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Identification of a new variant in the YMDD motif of the hepatitis B virus polymerase gene selected during lamivudine therapy

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A new hepatitis B virus variant selected during lamivudine treatment was detected, in which the methionine (rtM204) in the so-called YMDD motif in the C domain of the catalytic site of the polymerase gene was replaced by a serine (rtM204S). This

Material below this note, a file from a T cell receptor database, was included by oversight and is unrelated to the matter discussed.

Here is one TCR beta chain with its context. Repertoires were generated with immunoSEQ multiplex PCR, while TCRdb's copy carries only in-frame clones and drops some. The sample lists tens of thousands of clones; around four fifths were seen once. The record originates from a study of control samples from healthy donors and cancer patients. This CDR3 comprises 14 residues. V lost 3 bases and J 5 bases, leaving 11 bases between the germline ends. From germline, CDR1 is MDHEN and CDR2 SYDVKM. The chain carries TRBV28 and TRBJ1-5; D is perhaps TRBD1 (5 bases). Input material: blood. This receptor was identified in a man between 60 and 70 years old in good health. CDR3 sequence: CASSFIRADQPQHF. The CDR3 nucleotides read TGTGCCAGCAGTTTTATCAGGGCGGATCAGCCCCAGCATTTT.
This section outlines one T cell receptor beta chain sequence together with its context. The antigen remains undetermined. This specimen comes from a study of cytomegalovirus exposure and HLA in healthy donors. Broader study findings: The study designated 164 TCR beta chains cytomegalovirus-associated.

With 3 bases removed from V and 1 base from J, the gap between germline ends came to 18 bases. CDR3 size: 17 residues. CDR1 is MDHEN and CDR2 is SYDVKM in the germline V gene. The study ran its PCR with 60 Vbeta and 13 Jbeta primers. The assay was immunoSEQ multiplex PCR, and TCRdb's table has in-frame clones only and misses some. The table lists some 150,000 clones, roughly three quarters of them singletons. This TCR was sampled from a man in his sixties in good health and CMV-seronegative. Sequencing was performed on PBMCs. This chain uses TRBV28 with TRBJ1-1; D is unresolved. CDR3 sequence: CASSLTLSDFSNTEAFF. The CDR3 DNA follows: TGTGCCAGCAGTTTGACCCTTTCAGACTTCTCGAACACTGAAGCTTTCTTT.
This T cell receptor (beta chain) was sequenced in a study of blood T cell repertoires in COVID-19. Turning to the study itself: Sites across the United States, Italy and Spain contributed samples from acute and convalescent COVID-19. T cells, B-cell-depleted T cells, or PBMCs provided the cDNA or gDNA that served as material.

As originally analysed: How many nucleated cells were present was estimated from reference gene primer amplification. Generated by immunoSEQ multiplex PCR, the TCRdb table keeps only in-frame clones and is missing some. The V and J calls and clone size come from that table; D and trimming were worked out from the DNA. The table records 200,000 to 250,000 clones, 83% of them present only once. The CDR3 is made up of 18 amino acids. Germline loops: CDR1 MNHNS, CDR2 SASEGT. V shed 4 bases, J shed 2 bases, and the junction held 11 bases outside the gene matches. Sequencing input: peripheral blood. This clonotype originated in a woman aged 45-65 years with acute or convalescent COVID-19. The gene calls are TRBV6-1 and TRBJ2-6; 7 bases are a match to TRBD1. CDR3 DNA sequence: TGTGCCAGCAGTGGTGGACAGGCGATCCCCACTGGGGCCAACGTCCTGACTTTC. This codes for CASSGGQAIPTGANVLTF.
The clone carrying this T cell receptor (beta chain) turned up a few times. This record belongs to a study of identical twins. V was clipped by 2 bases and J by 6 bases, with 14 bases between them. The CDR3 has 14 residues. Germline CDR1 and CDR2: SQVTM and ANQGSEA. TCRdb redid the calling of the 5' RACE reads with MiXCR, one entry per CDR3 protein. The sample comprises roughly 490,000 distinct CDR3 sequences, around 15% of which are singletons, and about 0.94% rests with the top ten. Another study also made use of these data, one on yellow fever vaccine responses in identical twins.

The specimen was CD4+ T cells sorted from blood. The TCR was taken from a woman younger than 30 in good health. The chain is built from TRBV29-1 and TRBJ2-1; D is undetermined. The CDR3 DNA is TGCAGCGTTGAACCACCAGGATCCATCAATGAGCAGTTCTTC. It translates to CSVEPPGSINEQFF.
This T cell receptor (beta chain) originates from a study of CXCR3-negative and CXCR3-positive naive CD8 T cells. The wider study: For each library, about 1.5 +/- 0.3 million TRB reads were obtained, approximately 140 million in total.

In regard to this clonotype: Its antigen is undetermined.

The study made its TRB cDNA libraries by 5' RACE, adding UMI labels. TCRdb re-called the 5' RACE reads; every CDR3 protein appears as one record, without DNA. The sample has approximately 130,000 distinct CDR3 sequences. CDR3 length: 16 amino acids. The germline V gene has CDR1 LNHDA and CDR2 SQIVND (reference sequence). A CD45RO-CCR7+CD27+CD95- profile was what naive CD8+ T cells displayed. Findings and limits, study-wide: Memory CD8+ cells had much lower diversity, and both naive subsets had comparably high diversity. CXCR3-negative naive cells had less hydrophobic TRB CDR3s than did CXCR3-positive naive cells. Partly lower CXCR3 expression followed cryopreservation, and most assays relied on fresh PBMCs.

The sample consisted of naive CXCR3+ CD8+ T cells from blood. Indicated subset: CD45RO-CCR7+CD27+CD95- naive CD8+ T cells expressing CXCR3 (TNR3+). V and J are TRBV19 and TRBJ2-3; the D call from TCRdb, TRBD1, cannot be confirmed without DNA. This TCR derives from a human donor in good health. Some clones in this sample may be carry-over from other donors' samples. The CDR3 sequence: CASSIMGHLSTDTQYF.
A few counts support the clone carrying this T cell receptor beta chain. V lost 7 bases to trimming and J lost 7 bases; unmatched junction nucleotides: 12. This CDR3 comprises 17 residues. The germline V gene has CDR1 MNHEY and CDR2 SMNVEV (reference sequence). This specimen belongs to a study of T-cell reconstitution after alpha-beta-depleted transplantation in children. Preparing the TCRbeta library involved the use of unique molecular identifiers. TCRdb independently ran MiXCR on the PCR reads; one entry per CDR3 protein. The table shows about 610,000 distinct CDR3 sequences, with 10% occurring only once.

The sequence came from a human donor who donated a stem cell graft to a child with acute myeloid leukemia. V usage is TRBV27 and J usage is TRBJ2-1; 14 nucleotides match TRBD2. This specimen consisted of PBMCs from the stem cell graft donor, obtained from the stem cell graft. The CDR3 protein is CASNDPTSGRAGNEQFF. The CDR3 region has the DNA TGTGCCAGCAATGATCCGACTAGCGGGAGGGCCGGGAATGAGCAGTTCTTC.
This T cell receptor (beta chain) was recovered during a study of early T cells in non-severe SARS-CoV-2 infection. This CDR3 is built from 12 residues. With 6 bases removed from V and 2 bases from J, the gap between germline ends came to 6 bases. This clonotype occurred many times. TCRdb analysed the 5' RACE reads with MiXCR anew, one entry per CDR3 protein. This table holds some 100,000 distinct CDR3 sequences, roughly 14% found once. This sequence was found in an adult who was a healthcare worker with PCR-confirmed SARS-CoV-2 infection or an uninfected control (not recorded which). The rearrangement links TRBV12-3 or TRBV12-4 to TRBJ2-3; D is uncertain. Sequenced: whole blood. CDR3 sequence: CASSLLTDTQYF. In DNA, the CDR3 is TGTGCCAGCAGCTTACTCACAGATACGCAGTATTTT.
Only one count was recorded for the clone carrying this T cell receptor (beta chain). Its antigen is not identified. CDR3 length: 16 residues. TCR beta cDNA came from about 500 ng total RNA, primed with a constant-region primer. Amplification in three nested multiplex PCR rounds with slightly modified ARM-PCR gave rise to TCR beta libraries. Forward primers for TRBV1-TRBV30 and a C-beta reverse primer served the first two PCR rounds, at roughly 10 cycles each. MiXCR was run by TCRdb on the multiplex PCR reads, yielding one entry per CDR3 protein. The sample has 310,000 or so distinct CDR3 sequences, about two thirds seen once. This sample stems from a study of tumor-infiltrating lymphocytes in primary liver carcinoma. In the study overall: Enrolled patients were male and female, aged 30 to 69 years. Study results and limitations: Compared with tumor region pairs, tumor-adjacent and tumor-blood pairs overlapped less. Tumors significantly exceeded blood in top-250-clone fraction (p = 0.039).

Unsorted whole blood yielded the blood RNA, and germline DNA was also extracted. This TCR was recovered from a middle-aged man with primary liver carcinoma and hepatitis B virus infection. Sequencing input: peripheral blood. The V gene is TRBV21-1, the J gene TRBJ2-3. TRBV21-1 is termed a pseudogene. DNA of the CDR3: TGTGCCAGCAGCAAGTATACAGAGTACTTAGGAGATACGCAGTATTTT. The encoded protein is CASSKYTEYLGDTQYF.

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  Downloaded from www.microbiologyresearch.org byIP: 54.157.13.203On: Mon, 08 Feb 2016 09:05:53 VIROLOGY Identification of a new variant in the YMDD motifof the hepatitis B virus polymerase gene selectedduring lamivudine therapy HUBERT G. M. NIESTERS, ROBERT A. DE MAN  , SUZAN D. PAS, EDWIN FRIES andALBERT D. M. E. OSTERHAUS Department of Virology and    Gastroenterology, University Hospital Rotterdam, Rotterdam, The Netherlands  A new hepatitis B virus variant selected during lamivudine treatment was detected, inwhich the methionine (rtM204) in the so-called YMDD motif in the C domain of thecatalytic site of the polymerase gene was replaced by a serine (rtM204S). This changesimultaneously resulted in a tyrosine-195 into valine variant (sY195V) in the surfaceprotein HBsAg. The detection of this YSDD variant was initially observed, after anincrease of HBV DNA levels, by sequencing of amplification products from day 586. Aspecific RFLP assay was developed that could identify 10% of YSDD-containing variantsin the virus pool, which enabled detection of this new variant virus at day 506. However,by cloning several PCR products and sequencing individual recombinant clones, themutation was first identified at day 477, before a significant increase of HBV DNA wasobserved in serum. The mutation was followed by a leucine to methionine change atposition 180 (rtL180M). The consequences of this mutation for disease management anddiagnostic strategies are discussed. Introduction Potent inhibitors of hepatitis B virus (HBV) replicationsuch as lamivudine, (-)2’,3’-dideoxy-3’-thiacytidine,have recently become available. In several clinicaltrials, lamivudine therapy resulted in a rapid decline of serum HBV DNA levels in a majority of patients [1– 5]. However, as with other antiviral agents, HBVvariants resistant to the drug may emerge during prolonged treatment [2, 4, 6–10] and, after cessationof therapy, HBV DNA serum levels may return to pre-treatment values. Even enhanced HBV replication,resulting in a hepatitis flare, has been described  [11].Resistance to lamivudine occurs in up to 39% of  patients with chronic hepatitis after 1 year of therapy.Resistance is indicated by an increase of HBV DNAlevels often followed by ALT elevation. It has beenattributed solely to variations in the so-called YMDDregion of the polymerase gene, in which the methionine(rtM204) is replaced by either valine (rtV204) or isoleucine (rtI204). The replacement by valine isaccompanied by a change of leucine (rtL180) tomethionine (rtM180) [8, 10].This paper describes the identification of a new variantin the YMDD region and discusses the possibleintermediates involved in its emergence. Implicationsfor the use of different strategies to monitor theemergence of variant viruses are discussed. Theconsensus rt domain numbering system as proposed  by Stuyver   et al  . [12] has been used to describe thevariants. This numbering system is genotype indepen-dent and allows a more standardised way of describingthe antiviral-related changes. Materials and methods  Patient and clinical samples A patient of Vietnamese origin with chronic HBVinfection was treated with lamivudine 150 mg daily for a period of 756 days. The follow-up period was up to126 days after the end of treatment (day 882). Betweendays 113 and 125, interferon was added (7 days with10 MU and 5 days with 5 MU) but this was withdrawn because of side-effects. All serum samples were stored frozen at   20 8 C until use. Received 15 June 2001; revised version accepted 11 March2002.Corresponding author: Dr H. G. M. Niesters (e-mail:niesters@viro.fgg.eur.nl). J. Med. Microbiol. — Vol. 51 (2002), 695–699 # 2002 Society for General MicrobiologyISSN 0022-2615  Downloaded from www.microbiologyresearch.org byIP: 54.157.13.203On: Mon, 08 Feb 2016 09:05:53  Measurement of HBV DNA in serum Where necessary, serum samples were diluted in knownHBV DNA-negative serum. For the accurate measure-ment of HBV DNA in serum, the Digene Hybrid Capture plate assay and an in-house TaqMan assaywere used  [13, 14]. The Digene assay enabled theaccurate determination of HBV DNA above200000 copies = ml, while the TaqMan-based assayenabled accurate determination down to 373 copies = mlwithout a sample concentration step. Differences inHBV DNA load greater than three-fold were consid-ered significant. All data were related to the EUROHEPHBV DNA standards [15]. Sequence analysis A selected genomic region of the polymerase gene wasamplified  and  sequenced with primers described  previously [16]; 2-   l amplicons were amplified withthe DYEnamic TM terminator cycle sequencing kitaccording to the manufacturer’s protocol (AmershamPharmacia, Roosendaal, The Netherlands). The PCR  products were precipitated with 3  M  NaAc, pH 5.3,ethanol 96% and centrifuged for 1 h at 2500  g   at roomtemperature. Subsequently the pellets were washed withethanol 70% and resuspended in 4   l of loading dye.The products were analysed on the ABI 373 sequencer (Applied Biosystems, Nieuwerkerk a/d IJssel). Selected PCR products were cloned into the pCRII TA vector (InVitrogen, Leek, The Netherlands). After selection of clones, a PCR reaction with the primers as above was performed directly on the recombinant colonies.  RFLP analysis of YSDD To develop a more specific screening assay for theYSDD variant, a restriction fragment length poly-morphism (RFLP) assay was developed. This detectsnucleotide changes in the HBV polymerase with therestriction endonuclease SfcI (CT . PuPyAG; NewEngland Biolabs, Beverly, MA, USA). The specificendonuclease site was introduced with a modified  primer in the PCR (sense cac.tgt.ytg.gct.agc.tat; anti-sense gtt.yaa.atg.tat.acc.caa.ag), generating an amplifi-cation product of 120 bp. In case of a YSDD variant, afragment of 105 bp was detected by Metaphor agarose3% gel electrophoresis with Gelstar 0.01% as inter-calating dye. Results Clinical monitoring  Routine monitoring of patients receiving lamivudinewas performed by HBV DNA quantitative assays and ALT measurements. Increased serum HBV DNA levelsare indicative of resistance to lamivudine. In Fig. 1, theHBV DNA measurements and the ALT levels aredocumented from a chronically infected patient receiv-ing lamivudine 150 mg daily for a period of 756 days.ALT values were within the normal range during and after therapy, except when interferon was added. Themaximal antiviral effect of lamivudine was a 5.11 log 10 HBV DNA decrease down to 10000 copies = ml at day244. HBV DNA levels remained at 4–4.77 log 10  between days 127 and 378. A 0.5 log 10  increase of HBV DNA was observed at day 506 compared withday 441, after which levels increased to 8.31 log 10  atday 756. After the end of therapy, HBV DNA levelsrose to 8.85 log 10 , similar to the pre-treatment value. Sequence analysis Sequencing of PCR products at days 586 and 623identified a change of rtM204S, together with anrtL180M change. At day 506, only YMDD wild-typesequences were found but day 532 both rtM204 and rtS204 were detected simultaneously. The methionineto serine change was the result of a two nucleotidechange of ATG into AGT, thereby also introducing atryptophan to valine substitution at position 195 of theHBsAg (sY195V, TGG changed to GTG). The viruswas typed  as HBV genotype B ( ayw 1 serotypeaccording to [17]). Interferon    R   F   L   P   S  e  q  u  e  n  c   i  n  g   S   T   O   P 345678910    H   B   V   D   N   A   l  o  g         1        0    g  e  q   /  m   l 0 100 200 300 400 500 600 700 800 900 1000Days after start therapy050100150200250300    A   L   T   I   U   /  m   l Fig. 1.  HBV DNA and ALT levels in a patient with a confirmed rtS204 variant in the polymerase gene (C domain). The patientreceived lamivudine 150 mg/day for 756 days. Days on which the rtS204 sequence was confirmed by analysis of PCR product or RFLP analysis are indicated by arrows. 696 H. G. M. NIESTERS  ET AL .  Downloaded from www.microbiologyresearch.org byIP: 54.157.13.203On: Mon, 08 Feb 2016 09:05:53 As sequencing of PCR products by itself is not able todetect minor variants, amplification products generated  between days 477 and 532 were cloned and up to 40independent clones per time point were sequenced. Atday 477, 95% of the clones sequenced contained wild-type rtM204 sequences, 2.5% of the clones contained only the rtS204 change, and 2.5% of the clonescontained both rtS204 and rtM180. At day 506, 72.4%of the clones contained wild-type rtM204 sequences,24.1% contained the rtM180 and rtS204 changes and 3.4% contained only the rtS204 change. At day 532,these percentages were 72% for wild-type rtM204sequences, 20% for both rtM180 and rtS204 changes,and 8% for only the rtS204 change. After day 532,100% variant sequences rtM180 and rtS204 weredetected.  RFLP analysis To enable easy and early detection of YSDD variants, aspecific RFLP assay was developed with the restrictionendonuclease  Sfc I and a modified amplification primer.The RFLP assay had a detection limit down to 1000copies/ml, with the EUROHEP HBV DNA standard asreference, and enabled the detection of 10% YSDD-containing variant virus in a total HBV population(data not shown).RFLP analysis of samples from selected dates duringand after treatment was performed (Fig. 2). The firstindication for the presence of a YSDD variant was aminor band representative of this variant obtained atday 506. At day 596, the minor HBV populationcontained wild-type sequences. At day 623 only YSDDvariant sequences could be detected until the end of treatment (day 756). Wild-type sequences were alreadydetected 13 days after the end of treatment. Surpris-ingly, until the last sample analysed at day 882, bothYSDD and YMDD sequences were detected in equalamounts. No return to wild-type sequences only wasseen. Discussion A new HBV variant isolated from a patient with achronic hepatitis B virus infection has been described.In this variant, which was genotypically characterised during prolonged treatment with lamivudine, thertM204 of the YMDD domain in the polymerase genewas changed into rtS204. The data on the rtS204variant confirm the presence of this variant duringlamivudine treatment in the patient, but do not prove anactual reduced drug susceptibility. The two previouslydescribed mutations in this domain are known asrtM204I and rtM204V, both of which result in reduced replication of HBV [18].We and others have shown that mutations related tolamivudine arise during prolonged treatment, both intransplant patients and in other chronically infected HBV patients [4, 7, 10, 19, 20]. However, the incidenceand patterns with which they occur may be different inthe populations studied. It has been demonstrated clearly that the major mutation responsible for resistance is located in the C domain of the catalyticYMDD site of the polymerase gene. Furthermore, asecond mutation rtL180M in the B domain of the polymerase is often linked to the particular rtM204Vchange. However, this correlation has also beendescribed recently in a limited number of patients withthe rtI204 variant [6, 7].There are accumulating data from molecular modellingand biochemical characterisation of variants that givemore detailed insight into the mechanism of resistance of HBV and HIV-1 to lamivudine [21– 23]. Steric hindrance between the side chains of the   -branched amino acids valine, isoleucine and threonine in theYMDD motif with the oxathiolane ring of lamivudinemost likely accounts for the phenotypic resistance of   both viruses [22, 23]. This model may be a simplifica- tion, as in-vitro studies have shown that, for example,YADD variants of HIV-1 and Moloney murineleukemia virus are also resistant to lamivudine [21].These authors suggest that other structural changes of the polymerase active site due to the mutation or therepositioning of the complex between the polymerase,the nucleic acid and the dNTP binding site eventuallylead to steric hindrance. The described rtS204 variantof HBV would most likely cause changes in thisreplication complex according to this model. Fig. 2.  RFLP analysis for the rapid detection of the rtS204 variant in the polymerase gene of HBV. PCR primers were designed toamplify a region of 120 bp. After digestion with the restriction endonuclease  Sfc I, a 15-bp fragment is removed from YSDDvariants, leaving a 105-bp fragment. M, marker line (no signal).  NEW VARIANT IN YMDD MOTIF CO HEPATITIS B VIRUS 697  Downloaded from www.microbiologyresearch.org byIP: 54.157.13.203On: Mon, 08 Feb 2016 09:05:53 The YADD and YSDD mutants of HIV-1 are replica-tion competent  in vitro , but have not been observed   invivo  in HIV-1-infected individuals [24]. Proviruses withreverse transcriptase containing these mutations wereless infectious than wild-type virus. All reported variants related to lamivudine resistance selected   invivo  so far have been caused by a single nucleotidechange, whereas two mutations are required to convertthe methionine codon into an alanine or serine codon.The change of methionine into serine in the HBV-infected patient in the present study is due to thechange of ATG into AGT. As a working hypothesis itwas assumed that a YIDD intermediate with the codingsequence ATT should precede the occurrence of theYSDD variant. However, despite screening of a largenumber of individual recombinant clones, this inter-mediate was not found.The present study also addressed the time course of changeover from wild-type into variant sequence, aswell as the events that occurred after the end of therapy. It was expected that after the end of therapy,wild-type sequences would be detected within a monthwithout the detection of variant sequences. However,wild-type as well as variant viruses were detected inalmost equal frequencies from day 13 onward until thelast sample analysed 3 months later. A plausibleexplanation for this observation is that the replicativeintermediate, known as covalently closed circular DNA(cccDNA), of HBV containing the variant sequenceshas established itself in the liver. As this cccDNA isnot inhibited by lamivudine, the variant virus may haveinfected a large proportion of hepatocytes, as indicated  by the high viral load of variant virus present at theend of treatment.From a diagnostic point of view, the question arises asto how these variants can be predicted or identified aseasily and quickly as possible. Assuming that thevariant strains replicate less efficiently than wild-typevirus, but better than the maximally suppressed virus population, accurate and well standardised viral load measurements should be indicative. Use of both acommercially available assay as well as an in-houseassay demonstrated this phenomenon. Furthermore,easy-to-use methods to identify viral strains have been proposed, such as the RFLP method and the InnoLipaHBV reverse hybridisation assay [25, 26]. Both meth-ods seem to be sensitive, but can be used only for theidentification of known variants, which is the crucial problem. We have been sequencing routinely variant populations even though this lacks sensitivity. However,it is the only method currently available which enablesidentification of new mutations that could be related toresistance, in combination with accurate viral DNAmeasurements.In conclusion, the present study has shown for the firsttime the detection of a new variant of HBV selected under lamivudine treatment. This YSDD variant wasalso linked with the rtL180M substitution. The popu-lation of viruses present in circulation after the end of therapy contained both wild-type and variantsequences. Furthermore, these findings suggest thatthe use of different techniques to screen for thesevariants should always include sequence analysis. It is possible that more variants will be found to ariseduring treatment with lamivudine. This work was partly supported by a Revolving Fund Grant from theUniversity Hospital Rotterdam. Accession numbers for sequences areAY033072 and AY033073. References 1. 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